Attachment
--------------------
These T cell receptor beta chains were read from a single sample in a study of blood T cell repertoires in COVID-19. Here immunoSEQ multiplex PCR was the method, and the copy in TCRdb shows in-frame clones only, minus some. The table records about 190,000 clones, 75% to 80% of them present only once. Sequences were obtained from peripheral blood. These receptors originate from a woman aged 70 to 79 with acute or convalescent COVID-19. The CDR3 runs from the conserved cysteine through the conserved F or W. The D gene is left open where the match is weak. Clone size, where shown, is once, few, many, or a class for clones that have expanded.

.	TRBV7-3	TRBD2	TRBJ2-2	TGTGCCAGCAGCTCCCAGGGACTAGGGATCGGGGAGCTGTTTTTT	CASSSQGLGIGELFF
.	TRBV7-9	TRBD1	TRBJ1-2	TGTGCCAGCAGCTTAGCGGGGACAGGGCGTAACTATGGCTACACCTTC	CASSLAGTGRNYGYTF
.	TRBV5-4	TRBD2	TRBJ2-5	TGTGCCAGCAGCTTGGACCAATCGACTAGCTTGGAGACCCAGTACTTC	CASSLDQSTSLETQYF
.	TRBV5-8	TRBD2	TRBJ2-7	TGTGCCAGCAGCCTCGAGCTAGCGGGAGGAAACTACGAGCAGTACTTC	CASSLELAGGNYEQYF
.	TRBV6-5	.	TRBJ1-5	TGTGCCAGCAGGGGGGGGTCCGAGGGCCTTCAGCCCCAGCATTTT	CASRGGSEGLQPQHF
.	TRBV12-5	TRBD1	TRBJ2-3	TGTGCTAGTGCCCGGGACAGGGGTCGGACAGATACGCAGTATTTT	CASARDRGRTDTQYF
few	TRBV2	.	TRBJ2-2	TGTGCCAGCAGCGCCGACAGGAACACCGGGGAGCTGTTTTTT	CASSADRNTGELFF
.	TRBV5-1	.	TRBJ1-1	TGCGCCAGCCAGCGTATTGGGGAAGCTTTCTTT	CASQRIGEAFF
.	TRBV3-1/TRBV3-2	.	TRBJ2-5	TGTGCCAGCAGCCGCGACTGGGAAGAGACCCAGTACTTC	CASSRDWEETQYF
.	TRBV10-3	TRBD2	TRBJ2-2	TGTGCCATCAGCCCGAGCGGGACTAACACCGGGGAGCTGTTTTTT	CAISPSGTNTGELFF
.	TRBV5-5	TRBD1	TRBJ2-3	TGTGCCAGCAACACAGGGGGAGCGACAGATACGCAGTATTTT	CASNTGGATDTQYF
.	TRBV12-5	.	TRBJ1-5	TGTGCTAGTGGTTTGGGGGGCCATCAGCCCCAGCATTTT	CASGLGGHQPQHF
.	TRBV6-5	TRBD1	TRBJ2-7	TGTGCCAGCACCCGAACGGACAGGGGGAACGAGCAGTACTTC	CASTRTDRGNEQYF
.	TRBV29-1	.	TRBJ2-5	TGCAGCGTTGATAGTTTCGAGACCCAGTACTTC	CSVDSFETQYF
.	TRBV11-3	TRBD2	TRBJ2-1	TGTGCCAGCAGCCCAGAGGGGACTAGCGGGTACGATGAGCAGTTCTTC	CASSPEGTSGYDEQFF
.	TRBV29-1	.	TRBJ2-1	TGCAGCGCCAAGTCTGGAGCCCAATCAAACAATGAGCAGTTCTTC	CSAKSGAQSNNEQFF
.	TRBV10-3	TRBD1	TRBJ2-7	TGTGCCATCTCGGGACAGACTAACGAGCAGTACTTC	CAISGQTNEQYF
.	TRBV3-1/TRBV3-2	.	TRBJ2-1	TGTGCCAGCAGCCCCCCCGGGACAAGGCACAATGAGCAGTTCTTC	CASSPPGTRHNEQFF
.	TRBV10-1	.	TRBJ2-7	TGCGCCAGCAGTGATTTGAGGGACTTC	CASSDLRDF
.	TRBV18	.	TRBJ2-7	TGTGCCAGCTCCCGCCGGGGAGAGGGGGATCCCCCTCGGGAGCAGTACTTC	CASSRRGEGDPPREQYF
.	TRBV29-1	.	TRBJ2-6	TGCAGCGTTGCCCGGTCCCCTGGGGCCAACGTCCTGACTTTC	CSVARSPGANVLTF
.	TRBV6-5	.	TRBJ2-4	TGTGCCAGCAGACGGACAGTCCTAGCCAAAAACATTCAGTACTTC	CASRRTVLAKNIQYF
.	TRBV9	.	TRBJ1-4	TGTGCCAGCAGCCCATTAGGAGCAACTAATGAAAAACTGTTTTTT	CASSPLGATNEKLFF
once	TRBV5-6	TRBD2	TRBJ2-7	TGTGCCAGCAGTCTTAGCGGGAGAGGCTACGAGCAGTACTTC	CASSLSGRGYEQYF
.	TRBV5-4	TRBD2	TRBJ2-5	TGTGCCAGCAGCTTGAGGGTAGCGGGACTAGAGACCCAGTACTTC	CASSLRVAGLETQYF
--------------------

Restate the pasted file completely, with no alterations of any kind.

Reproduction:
These T cell receptor beta chains were read from a single sample in a study of blood T cell repertoires in COVID-19. Here immunoSEQ multiplex PCR was the method, and the copy in TCRdb shows in-frame clones only, minus some. The table records about 190,000 clones, 75% to 80% of them present only once. Sequences were obtained from peripheral blood. These receptors originate from a woman aged 70 to 79 with acute or convalescent COVID-19. The CDR3 runs from the conserved cysteine through the conserved F or W. The D gene is left open where the match is weak. Clone size, where shown, is once, few, many, or a class for clones that have expanded.

.	TRBV7-3	TRBD2	TRBJ2-2	TGTGCCAGCAGCTCCCAGGGACTAGGGATCGGGGAGCTGTTTTTT	CASSSQGLGIGELFF
.	TRBV7-9	TRBD1	TRBJ1-2	TGTGCCAGCAGCTTAGCGGGGACAGGGCGTAACTATGGCTACACCTTC	CASSLAGTGRNYGYTF
.	TRBV5-4	TRBD2	TRBJ2-5	TGTGCCAGCAGCTTGGACCAATCGACTAGCTTGGAGACCCAGTACTTC	CASSLDQSTSLETQYF
.	TRBV5-8	TRBD2	TRBJ2-7	TGTGCCAGCAGCCTCGAGCTAGCGGGAGGAAACTACGAGCAGTACTTC	CASSLELAGGNYEQYF
.	TRBV6-5	.	TRBJ1-5	TGTGCCAGCAGGGGGGGGTCCGAGGGCCTTCAGCCCCAGCATTTT	CASRGGSEGLQPQHF
.	TRBV12-5	TRBD1	TRBJ2-3	TGTGCTAGTGCCCGGGACAGGGGTCGGACAGATACGCAGTATTTT	CASARDRGRTDTQYF
few	TRBV2	.	TRBJ2-2	TGTGCCAGCAGCGCCGACAGGAACACCGGGGAGCTGTTTTTT	CASSADRNTGELFF
.	TRBV5-1	.	TRBJ1-1	TGCGCCAGCCAGCGTATTGGGGAAGCTTTCTTT	CASQRIGEAFF
.	TRBV3-1/TRBV3-2	.	TRBJ2-5	TGTGCCAGCAGCCGCGACTGGGAAGAGACCCAGTACTTC	CASSRDWEETQYF
.	TRBV10-3	TRBD2	TRBJ2-2	TGTGCCATCAGCCCGAGCGGGACTAACACCGGGGAGCTGTTTTTT	CAISPSGTNTGELFF
.	TRBV5-5	TRBD1	TRBJ2-3	TGTGCCAGCAACACAGGGGGAGCGACAGATACGCAGTATTTT	CASNTGGATDTQYF
.	TRBV12-5	.	TRBJ1-5	TGTGCTAGTGGTTTGGGGGGCCATCAGCCCCAGCATTTT	CASGLGGHQPQHF
.	TRBV6-5	TRBD1	TRBJ2-7	TGTGCCAGCACCCGAACGGACAGGGGGAACGAGCAGTACTTC	CASTRTDRGNEQYF
.	TRBV29-1	.	TRBJ2-5	TGCAGCGTTGATAGTTTCGAGACCCAGTACTTC	CSVDSFETQYF
.	TRBV11-3	TRBD2	TRBJ2-1	TGTGCCAGCAGCCCAGAGGGGACTAGCGGGTACGATGAGCAGTTCTTC	CASSPEGTSGYDEQFF
.	TRBV29-1	.	TRBJ2-1	TGCAGCGCCAAGTCTGGAGCCCAATCAAACAATGAGCAGTTCTTC	CSAKSGAQSNNEQFF
.	TRBV10-3	TRBD1	TRBJ2-7	TGTGCCATCTCGGGACAGACTAACGAGCAGTACTTC	CAISGQTNEQYF
.	TRBV3-1/TRBV3-2	.	TRBJ2-1	TGTGCCAGCAGCCCCCCCGGGACAAGGCACAATGAGCAGTTCTTC	CASSPPGTRHNEQFF
.	TRBV10-1	.	TRBJ2-7	TGCGCCAGCAGTGATTTGAGGGACTTC	CASSDLRDF
.	TRBV18	.	TRBJ2-7	TGTGCCAGCTCCCGCCGGGGAGAGGGGGATCCCCCTCGGGAGCAGTACTTC	CASSRRGEGDPPREQYF
.	TRBV29-1	.	TRBJ2-6	TGCAGCGTTGCCCGGTCCCCTGGGGCCAACGTCCTGACTTTC	CSVARSPGANVLTF
.	TRBV6-5	.	TRBJ2-4	TGTGCCAGCAGACGGACAGTCCTAGCCAAAAACATTCAGTACTTC	CASRRTVLAKNIQYF
.	TRBV9	.	TRBJ1-4	TGTGCCAGCAGCCCATTAGGAGCAACTAATGAAAAACTGTTTTTT	CASSPLGATNEKLFF
once	TRBV5-6	TRBD2	TRBJ2-7	TGTGCCAGCAGTCTTAGCGGGAGAGGCTACGAGCAGTACTTC	CASSLSGRGYEQYF
.	TRBV5-4	TRBD2	TRBJ2-5	TGTGCCAGCAGCTTGAGGGTAGCGGGACTAGAGACCCAGTACTTC	CASSLRVAGLETQYF